Michaeli This is a very stressful and uncomfortable feeling. I have faith in Herzog; I have faith in his honesty, just as I have faith in the legal system, and there’s nothing we can do but wait. We have to wait for the truth to come to light as quickly as possible.

I can but hope. Of course this is not fun and I hope it will be cleared up effectively as fast as possible. I have spoken to him and he says he’s calm and sure things will be cleared up. There’s no doubt that being tied with [Interior Minister Aryeh] Deri in the media is bad.

Al-Monitor While you are busy infighting, Yair Lapid is gaining in the polls at your expense, to the extent that he seems to be the head of the opposition. How does that affect you?

Michaeli People don’t think he is chairman of the opposition. The media likes to say he is head of the opposition. This is a world of imagery, but it’s nonsense. [Former President] Shimon Peres always used to say, "Polls are like perfume [nice to smell, dangerous to swallow]." Let’s remember what happened to Yair Lapid — he got 19 Knesset seats and came crashing down with them, not just electorate-wise, but also regarding the content he offers. What did he do with those 19 seats? What did he achieve for his middle class voters? I don’t think this will last long, because in the end there’s no substance there. Yair Lapid stands for nothing, but it doesn’t absolve us of responsibility to do what needs to be done in order to convince the Israeli public to trust us.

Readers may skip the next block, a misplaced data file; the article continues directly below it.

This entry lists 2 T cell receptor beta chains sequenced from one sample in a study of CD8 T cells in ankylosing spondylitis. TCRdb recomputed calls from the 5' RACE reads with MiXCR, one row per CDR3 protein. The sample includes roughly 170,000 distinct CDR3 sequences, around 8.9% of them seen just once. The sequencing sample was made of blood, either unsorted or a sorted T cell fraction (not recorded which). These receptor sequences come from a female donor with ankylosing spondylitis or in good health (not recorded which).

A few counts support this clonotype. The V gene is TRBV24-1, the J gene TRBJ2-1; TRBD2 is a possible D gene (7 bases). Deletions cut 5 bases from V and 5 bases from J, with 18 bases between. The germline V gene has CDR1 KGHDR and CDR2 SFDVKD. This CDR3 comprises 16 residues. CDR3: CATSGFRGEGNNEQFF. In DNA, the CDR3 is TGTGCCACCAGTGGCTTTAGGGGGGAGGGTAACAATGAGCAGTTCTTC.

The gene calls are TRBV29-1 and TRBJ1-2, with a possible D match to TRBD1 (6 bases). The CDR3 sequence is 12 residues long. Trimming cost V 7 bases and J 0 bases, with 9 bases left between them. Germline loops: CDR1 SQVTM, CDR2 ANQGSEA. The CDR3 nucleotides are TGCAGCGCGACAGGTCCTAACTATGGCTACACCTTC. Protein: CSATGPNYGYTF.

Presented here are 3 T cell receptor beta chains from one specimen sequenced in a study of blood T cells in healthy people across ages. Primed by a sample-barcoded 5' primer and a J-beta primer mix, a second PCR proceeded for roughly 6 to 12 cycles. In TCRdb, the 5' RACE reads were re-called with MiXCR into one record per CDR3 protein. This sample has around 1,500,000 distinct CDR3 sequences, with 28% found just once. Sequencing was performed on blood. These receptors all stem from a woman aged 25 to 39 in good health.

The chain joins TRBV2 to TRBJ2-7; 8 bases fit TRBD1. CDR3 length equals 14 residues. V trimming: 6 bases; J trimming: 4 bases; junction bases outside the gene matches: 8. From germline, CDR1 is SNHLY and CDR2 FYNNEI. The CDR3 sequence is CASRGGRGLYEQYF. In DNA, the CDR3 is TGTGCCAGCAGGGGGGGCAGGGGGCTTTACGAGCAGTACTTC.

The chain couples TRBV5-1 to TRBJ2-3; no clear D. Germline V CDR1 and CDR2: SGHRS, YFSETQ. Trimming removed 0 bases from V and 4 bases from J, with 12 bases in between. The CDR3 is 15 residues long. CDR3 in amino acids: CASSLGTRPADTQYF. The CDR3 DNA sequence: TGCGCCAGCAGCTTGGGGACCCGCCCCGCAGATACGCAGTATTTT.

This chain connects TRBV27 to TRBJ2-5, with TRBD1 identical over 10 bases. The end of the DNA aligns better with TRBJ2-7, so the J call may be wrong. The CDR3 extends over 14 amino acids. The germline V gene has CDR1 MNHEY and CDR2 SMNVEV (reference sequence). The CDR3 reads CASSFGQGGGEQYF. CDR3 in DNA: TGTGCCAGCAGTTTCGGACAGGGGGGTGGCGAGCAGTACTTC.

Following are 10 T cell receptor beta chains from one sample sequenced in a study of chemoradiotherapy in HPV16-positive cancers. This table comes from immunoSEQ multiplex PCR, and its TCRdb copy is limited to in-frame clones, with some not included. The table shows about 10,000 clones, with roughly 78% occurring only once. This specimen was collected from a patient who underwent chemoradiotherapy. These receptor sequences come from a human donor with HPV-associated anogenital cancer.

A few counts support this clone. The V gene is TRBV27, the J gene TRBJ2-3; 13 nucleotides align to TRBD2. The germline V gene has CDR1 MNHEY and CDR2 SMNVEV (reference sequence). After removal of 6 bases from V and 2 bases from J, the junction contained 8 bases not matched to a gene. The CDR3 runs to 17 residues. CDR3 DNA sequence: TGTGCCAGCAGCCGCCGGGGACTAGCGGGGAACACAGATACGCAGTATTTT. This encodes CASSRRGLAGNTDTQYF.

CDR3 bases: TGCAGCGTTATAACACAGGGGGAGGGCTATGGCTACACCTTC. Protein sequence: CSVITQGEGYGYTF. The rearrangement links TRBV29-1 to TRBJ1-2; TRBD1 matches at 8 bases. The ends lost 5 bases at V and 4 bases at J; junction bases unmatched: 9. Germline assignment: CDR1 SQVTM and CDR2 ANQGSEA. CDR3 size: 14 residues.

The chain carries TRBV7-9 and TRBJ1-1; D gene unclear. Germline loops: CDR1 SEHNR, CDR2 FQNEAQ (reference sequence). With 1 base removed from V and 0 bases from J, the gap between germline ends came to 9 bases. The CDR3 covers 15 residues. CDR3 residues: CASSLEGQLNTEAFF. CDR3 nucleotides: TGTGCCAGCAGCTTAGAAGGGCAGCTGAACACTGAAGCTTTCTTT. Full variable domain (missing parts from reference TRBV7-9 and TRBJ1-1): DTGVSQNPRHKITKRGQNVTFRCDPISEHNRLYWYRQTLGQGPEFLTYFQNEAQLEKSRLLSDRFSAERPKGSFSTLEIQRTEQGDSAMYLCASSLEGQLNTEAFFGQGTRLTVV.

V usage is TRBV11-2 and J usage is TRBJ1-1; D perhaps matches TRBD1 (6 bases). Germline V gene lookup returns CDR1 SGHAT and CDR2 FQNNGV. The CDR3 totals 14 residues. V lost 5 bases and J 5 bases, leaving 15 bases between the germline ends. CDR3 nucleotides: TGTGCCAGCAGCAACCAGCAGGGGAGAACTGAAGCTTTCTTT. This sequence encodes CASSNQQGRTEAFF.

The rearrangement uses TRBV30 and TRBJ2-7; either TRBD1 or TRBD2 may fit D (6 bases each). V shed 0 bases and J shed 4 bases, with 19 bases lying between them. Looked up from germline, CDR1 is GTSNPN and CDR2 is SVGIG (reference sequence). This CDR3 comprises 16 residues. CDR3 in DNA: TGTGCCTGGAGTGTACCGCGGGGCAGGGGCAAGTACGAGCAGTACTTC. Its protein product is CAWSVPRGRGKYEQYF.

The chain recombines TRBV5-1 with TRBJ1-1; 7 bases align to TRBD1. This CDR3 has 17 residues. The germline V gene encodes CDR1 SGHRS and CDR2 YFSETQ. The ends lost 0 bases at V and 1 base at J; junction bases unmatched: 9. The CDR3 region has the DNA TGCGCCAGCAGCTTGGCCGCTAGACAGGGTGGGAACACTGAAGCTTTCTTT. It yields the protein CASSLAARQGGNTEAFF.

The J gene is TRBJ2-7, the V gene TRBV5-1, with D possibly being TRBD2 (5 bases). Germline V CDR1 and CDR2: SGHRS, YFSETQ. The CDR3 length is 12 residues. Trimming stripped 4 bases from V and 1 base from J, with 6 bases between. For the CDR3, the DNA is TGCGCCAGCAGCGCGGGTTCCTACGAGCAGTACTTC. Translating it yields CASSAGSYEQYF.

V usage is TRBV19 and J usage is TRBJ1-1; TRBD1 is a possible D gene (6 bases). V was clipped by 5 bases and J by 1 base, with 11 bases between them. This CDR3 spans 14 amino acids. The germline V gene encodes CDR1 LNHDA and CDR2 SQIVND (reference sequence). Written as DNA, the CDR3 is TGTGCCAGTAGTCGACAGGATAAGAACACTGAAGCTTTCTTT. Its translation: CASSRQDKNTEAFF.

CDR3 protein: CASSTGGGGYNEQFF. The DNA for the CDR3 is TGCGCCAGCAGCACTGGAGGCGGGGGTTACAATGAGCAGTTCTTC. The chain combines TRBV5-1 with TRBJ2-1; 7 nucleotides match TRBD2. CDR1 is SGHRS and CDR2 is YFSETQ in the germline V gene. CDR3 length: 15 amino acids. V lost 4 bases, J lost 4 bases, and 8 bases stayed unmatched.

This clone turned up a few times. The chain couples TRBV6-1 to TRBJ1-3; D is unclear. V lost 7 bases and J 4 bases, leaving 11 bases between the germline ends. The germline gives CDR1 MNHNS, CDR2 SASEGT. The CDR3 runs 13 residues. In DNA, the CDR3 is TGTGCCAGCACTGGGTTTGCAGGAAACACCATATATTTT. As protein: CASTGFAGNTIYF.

Al-Monitor So far, with no luck. The right has more success in convincing the public, don't you think?

Michaeli:  The Israeli public has been exposed for many years to very serious right-wing incitement, both against the Arabs but mostly against left-wingers. This is no longer just the radical right. First of all, the prime minister continues with the same line that started in 1994 against [late Prime Minister Yitzhak] Rabin. It’s the same incitement. They have nothing to offer, just incitement. We talk about peace and security and a welfare state, democracy, equal rights and individual liberties, while they believe in discrimination as a system to compensate for the rising cost of living and lack of security on the streets. They don’t offer an alternative. They only call us traitors. When you keep saying for 20 years, “They are traitors, they hate you. They are against the state and only want what’s best for the Arabs,” and when things are tough in terms of the economy and of security and there’s someone to blame, then people are persuaded. But I‘m sure this will stop working at some point. One day people will realize they have nothing to eat, that this way doesn’t work and that they have to try something else.